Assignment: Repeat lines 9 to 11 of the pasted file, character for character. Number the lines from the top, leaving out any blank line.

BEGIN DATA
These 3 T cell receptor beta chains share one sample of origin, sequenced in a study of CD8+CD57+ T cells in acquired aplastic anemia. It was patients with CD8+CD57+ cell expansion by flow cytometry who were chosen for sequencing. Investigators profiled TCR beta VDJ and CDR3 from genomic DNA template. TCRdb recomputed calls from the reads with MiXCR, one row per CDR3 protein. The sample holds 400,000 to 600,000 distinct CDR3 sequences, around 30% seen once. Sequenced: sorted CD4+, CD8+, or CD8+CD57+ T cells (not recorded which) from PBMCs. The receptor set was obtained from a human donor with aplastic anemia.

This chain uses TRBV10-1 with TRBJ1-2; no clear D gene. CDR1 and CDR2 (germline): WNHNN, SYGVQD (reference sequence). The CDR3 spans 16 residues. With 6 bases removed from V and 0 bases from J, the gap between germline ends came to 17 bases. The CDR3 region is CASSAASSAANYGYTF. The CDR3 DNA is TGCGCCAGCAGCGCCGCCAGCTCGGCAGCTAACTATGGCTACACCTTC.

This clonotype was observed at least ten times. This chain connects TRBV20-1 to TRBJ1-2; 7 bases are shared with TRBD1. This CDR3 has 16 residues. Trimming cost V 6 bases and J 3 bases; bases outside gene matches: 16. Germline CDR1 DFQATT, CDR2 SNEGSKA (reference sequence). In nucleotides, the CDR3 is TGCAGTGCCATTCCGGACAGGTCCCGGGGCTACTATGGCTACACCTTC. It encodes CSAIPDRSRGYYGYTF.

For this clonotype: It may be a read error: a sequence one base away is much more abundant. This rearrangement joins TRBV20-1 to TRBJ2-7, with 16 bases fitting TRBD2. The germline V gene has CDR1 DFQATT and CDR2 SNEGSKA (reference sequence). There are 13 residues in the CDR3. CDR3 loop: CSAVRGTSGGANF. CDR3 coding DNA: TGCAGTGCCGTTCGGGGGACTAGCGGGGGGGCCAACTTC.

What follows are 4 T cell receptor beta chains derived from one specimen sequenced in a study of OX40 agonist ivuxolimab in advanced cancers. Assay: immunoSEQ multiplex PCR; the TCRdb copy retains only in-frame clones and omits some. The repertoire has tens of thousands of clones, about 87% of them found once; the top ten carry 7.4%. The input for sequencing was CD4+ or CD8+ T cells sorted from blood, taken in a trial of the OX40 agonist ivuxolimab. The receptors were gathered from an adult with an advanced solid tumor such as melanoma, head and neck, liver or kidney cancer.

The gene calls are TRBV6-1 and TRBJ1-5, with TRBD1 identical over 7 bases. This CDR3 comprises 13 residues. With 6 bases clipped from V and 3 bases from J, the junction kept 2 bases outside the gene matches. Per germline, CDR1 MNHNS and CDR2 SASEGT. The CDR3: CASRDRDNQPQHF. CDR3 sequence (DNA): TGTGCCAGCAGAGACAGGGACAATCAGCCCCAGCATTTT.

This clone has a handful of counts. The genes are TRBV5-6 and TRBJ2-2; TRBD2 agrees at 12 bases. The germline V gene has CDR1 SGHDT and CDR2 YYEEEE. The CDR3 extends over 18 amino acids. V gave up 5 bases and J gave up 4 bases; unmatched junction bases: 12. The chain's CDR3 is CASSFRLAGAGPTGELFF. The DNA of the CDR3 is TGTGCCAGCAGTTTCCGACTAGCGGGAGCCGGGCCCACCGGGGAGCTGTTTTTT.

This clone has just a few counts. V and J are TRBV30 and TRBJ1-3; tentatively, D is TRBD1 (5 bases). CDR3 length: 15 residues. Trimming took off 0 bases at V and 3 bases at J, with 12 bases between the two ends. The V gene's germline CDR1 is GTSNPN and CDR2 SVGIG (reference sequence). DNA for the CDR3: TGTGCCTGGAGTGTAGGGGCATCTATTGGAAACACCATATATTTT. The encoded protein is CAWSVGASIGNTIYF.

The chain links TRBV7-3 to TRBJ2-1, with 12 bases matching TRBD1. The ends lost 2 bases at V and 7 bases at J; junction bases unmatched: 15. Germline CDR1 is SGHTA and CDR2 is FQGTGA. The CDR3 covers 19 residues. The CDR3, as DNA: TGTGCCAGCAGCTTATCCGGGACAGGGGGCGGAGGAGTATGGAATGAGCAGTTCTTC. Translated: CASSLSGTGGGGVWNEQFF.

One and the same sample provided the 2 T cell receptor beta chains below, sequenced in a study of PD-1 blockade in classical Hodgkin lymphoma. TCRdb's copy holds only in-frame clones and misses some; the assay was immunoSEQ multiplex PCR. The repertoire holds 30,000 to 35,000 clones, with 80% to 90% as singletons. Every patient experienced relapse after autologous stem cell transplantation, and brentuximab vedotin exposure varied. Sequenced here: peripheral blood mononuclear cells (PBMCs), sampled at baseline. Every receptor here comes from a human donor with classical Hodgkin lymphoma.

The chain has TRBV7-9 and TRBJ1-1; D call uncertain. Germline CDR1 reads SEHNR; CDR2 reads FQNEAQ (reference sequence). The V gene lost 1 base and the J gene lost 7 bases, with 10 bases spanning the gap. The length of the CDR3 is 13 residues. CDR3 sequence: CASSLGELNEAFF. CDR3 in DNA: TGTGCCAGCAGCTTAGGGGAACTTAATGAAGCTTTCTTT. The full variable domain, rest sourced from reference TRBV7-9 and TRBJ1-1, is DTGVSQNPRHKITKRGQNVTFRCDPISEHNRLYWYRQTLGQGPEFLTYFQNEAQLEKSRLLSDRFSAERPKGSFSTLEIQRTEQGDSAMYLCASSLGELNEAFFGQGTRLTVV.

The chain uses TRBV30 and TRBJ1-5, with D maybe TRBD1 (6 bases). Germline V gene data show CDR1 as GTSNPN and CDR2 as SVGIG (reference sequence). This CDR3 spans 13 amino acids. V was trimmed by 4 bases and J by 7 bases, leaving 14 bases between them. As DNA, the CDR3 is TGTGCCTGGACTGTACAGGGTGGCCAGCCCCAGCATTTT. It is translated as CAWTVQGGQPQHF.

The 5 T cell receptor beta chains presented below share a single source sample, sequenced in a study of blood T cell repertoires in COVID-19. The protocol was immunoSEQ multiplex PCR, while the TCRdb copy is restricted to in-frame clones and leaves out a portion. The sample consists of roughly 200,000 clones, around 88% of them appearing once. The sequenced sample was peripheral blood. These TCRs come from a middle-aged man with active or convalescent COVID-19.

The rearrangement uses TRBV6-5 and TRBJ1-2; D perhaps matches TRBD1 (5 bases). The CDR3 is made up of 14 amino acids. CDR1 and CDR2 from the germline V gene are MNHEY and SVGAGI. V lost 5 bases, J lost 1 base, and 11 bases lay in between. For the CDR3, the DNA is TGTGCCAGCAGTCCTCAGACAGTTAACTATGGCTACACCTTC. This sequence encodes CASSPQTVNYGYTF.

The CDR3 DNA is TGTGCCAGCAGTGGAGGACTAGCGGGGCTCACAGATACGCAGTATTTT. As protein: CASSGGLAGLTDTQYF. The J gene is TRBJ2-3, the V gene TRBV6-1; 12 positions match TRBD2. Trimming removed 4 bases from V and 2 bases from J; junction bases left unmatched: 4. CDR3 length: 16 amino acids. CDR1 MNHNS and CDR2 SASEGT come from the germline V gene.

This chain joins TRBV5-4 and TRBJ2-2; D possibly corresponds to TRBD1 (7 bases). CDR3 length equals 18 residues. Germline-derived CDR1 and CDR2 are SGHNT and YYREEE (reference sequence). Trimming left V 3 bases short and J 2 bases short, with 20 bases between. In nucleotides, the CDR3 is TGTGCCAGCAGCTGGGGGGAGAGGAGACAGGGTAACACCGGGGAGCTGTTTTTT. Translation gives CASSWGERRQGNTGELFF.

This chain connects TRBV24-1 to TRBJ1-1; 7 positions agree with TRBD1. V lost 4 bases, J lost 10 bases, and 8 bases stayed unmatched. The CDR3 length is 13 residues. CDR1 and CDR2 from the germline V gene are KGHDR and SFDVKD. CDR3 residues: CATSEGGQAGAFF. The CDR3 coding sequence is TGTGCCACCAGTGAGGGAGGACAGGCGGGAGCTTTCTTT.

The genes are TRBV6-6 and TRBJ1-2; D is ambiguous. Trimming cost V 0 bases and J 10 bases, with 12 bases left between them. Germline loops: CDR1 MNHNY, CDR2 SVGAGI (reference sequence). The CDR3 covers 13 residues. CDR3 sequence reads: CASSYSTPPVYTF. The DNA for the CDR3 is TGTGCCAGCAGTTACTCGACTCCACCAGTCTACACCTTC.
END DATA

The chain links TRBV7-3 to TRBJ2-1, with 12 bases matching TRBD1. The ends lost 2 bases at V and 7 bases at J; junction bases unmatched: 15. Germline CDR1 is SGHTA and CDR2 is FQGTGA. The CDR3 covers 19 residues. The CDR3, as DNA: TGTGCCAGCAGCTTATCCGGGACAGGGGGCGGAGGAGTATGGAATGAGCAGTTCTTC. Translated: CASSLSGTGGGGVWNEQFF.

One and the same sample provided the 2 T cell receptor beta chains below, sequenced in a study of PD-1 blockade in classical Hodgkin lymphoma. TCRdb's copy holds only in-frame clones and misses some; the assay was immunoSEQ multiplex PCR. The repertoire holds 30,000 to 35,000 clones, with 80% to 90% as singletons. Every patient experienced relapse after autologous stem cell transplantation, and brentuximab vedotin exposure varied. Sequenced here: peripheral blood mononuclear cells (PBMCs), sampled at baseline. Every receptor here comes from a human donor with classical Hodgkin lymphoma.

The chain has TRBV7-9 and TRBJ1-1; D call uncertain. Germline CDR1 reads SEHNR; CDR2 reads FQNEAQ (reference sequence). The V gene lost 1 base and the J gene lost 7 bases, with 10 bases spanning the gap. The length of the CDR3 is 13 residues. CDR3 sequence: CASSLGELNEAFF. CDR3 in DNA: TGTGCCAGCAGCTTAGGGGAACTTAATGAAGCTTTCTTT. The full variable domain, rest sourced from reference TRBV7-9 and TRBJ1-1, is DTGVSQNPRHKITKRGQNVTFRCDPISEHNRLYWYRQTLGQGPEFLTYFQNEAQLEKSRLLSDRFSAERPKGSFSTLEIQRTEQGDSAMYLCASSLGELNEAFFGQGTRLTVV.